We at CLPP are celebrating our 30th anniversary. Who do I mean by "we"? I mean you, me, and everyone else who has moved in, out, and through CLPP and PopDev programs. Whether you've participated in or spoke at our annual conference, been a RRASC intern or supervisor, taught out of the Population in Perspective curriculum, attended NLNI networking meetings and leadership institutes, made things happen on National Young Women's Day of Action, wrote a DifferenTakes, attended a convening or strategy session, built a collaboration, took a college class, wrote a fabulous Div III Hampshire College thesis -- you, me, us, we are CLPP's history of building the movement for reproductive freedom.
So be part of writing our story.
I began my journey with CLPP in the Spring of 2005. I was a first year student at Hampshire College and I found my activist and academic home by stumbling upon a conference organizing meeting. Over the last six years, I've done just about everything that I could do with CLPP and PopDev. I wrote about a lot of it in "Notes from a CLPP Alum" in the Spring 2010 issue of The Fight for Reproductive Freedom. And the most exciting thing, is that I'm still doing it as CLPP Program/Communications Coordinator and as one of the 30th anniversary blog coordinators for 1981 through Tomorrow: Building the Movement for Reproductive Freedom.
One thing that I never did was take a class with Marlene Gerber Fried or Betsy Hartmann. Did you? I'd love to hear all about it.
I have many cherished mentoring and learning moments with both Betsy and Marlene though. One that comes to mind was in early April 2008. It all started a week or so before the conference. We were finalizing the line up for our closing plenary and found that some of our speakers couldn't attend. Crisis moment, right? Well, after a slight whirlwind of brainstorming and organizing activity, I was asked to relinquish my role as moderator of Linking Movements and to take on speaking in it instead! I was just a student at the time - a student who had just come back to school after trying (unsuccessfully) to drop out of college. And for some reason, I agreed.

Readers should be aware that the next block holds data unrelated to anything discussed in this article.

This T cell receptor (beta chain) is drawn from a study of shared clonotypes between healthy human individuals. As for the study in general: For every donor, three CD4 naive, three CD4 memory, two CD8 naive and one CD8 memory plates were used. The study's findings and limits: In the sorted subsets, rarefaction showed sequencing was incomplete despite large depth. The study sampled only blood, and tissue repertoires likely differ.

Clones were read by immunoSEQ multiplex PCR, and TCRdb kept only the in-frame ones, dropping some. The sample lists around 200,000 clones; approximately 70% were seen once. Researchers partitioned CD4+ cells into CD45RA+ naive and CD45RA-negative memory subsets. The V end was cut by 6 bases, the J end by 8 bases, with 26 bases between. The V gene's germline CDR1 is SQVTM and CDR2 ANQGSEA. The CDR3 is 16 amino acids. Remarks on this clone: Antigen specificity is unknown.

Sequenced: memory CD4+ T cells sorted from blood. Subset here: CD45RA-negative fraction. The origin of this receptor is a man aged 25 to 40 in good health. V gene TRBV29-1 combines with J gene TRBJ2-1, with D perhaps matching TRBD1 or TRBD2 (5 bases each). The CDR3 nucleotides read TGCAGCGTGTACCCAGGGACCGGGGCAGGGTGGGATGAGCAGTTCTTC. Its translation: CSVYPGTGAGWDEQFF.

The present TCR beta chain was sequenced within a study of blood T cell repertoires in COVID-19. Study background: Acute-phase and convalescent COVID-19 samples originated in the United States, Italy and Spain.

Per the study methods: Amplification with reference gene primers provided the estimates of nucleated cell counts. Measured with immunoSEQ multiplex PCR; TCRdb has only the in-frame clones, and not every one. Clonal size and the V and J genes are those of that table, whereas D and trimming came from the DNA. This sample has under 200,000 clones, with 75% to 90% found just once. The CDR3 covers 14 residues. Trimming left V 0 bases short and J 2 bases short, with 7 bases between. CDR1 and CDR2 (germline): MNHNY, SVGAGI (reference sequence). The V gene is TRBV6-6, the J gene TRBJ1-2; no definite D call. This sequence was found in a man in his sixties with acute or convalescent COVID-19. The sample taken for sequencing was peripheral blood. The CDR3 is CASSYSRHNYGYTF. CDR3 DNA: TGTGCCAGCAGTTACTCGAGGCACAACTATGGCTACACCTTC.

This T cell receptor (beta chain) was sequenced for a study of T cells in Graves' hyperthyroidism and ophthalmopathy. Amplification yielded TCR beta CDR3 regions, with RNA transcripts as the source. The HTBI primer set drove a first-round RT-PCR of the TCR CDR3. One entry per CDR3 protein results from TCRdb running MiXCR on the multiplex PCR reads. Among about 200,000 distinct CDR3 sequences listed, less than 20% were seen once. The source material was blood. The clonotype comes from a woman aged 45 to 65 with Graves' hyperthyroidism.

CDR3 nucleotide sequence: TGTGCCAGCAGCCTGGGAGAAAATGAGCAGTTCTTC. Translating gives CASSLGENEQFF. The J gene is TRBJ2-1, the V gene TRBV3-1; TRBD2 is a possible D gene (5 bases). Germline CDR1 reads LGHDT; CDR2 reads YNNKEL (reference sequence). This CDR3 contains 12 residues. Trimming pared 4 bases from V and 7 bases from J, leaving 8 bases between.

So fast forward a few days. It's Friday, April 4th, and the conference is about to start. I had been doing some thinking about this closing plenary business and the nerves were mounting. I sought out Marlene and I said, "I need you to mentor me." So the two of us sat down, right there, on lobby stairs in Franklin Patterson Hall and we talked about our ideas (which turned out to be more or less one in the same). Sunday rolled around and I found myself seated in front of a microphone and surrounded by some really stellar reproductive justice, prison abolition, queer rights, and immigration activists. Loretta Ross, Dean Spade, Vanessa Huang, and Flavio Risech-Ozeguera -- to name a few. And I just launched into my story of how reproductive justice is how I make sense of my life and all of the things that I do in my day. Five or ten of my best friends were seated in the front row. A friend's parent told me afterwards that she cried.
The point is that I learned something about myself that day. I learned that I had valuable stories to tell and that I had the ability to tell them. I was supported and guided and mentored. By Marlene and by the confidence of all of the CLPP and PopDev Staff (Mia, Amy, Corinna, Elizabeth, Betsy, and Ellen). By friends who lent me a blanket and an ear for my impromptu "speech writing" the day before the plenary. I soaked in all of the guidance that I could get from my elders, my colleagues, my friends, and my peers, and I sent it back out for all of the plenary audience to take with them.
I would love to learn about your CLPP and PopDev moments. Were there times where you received the mentoring that you needed from our faculty directors, from CLPP and PopDev staff, from student organizers, or NLNI peers? Do you have a CLPP or PopDev story to tell? Post it here on the blog. Or email me and the other blog coordinators - Courtney and Anna - and we'll help you post your story.
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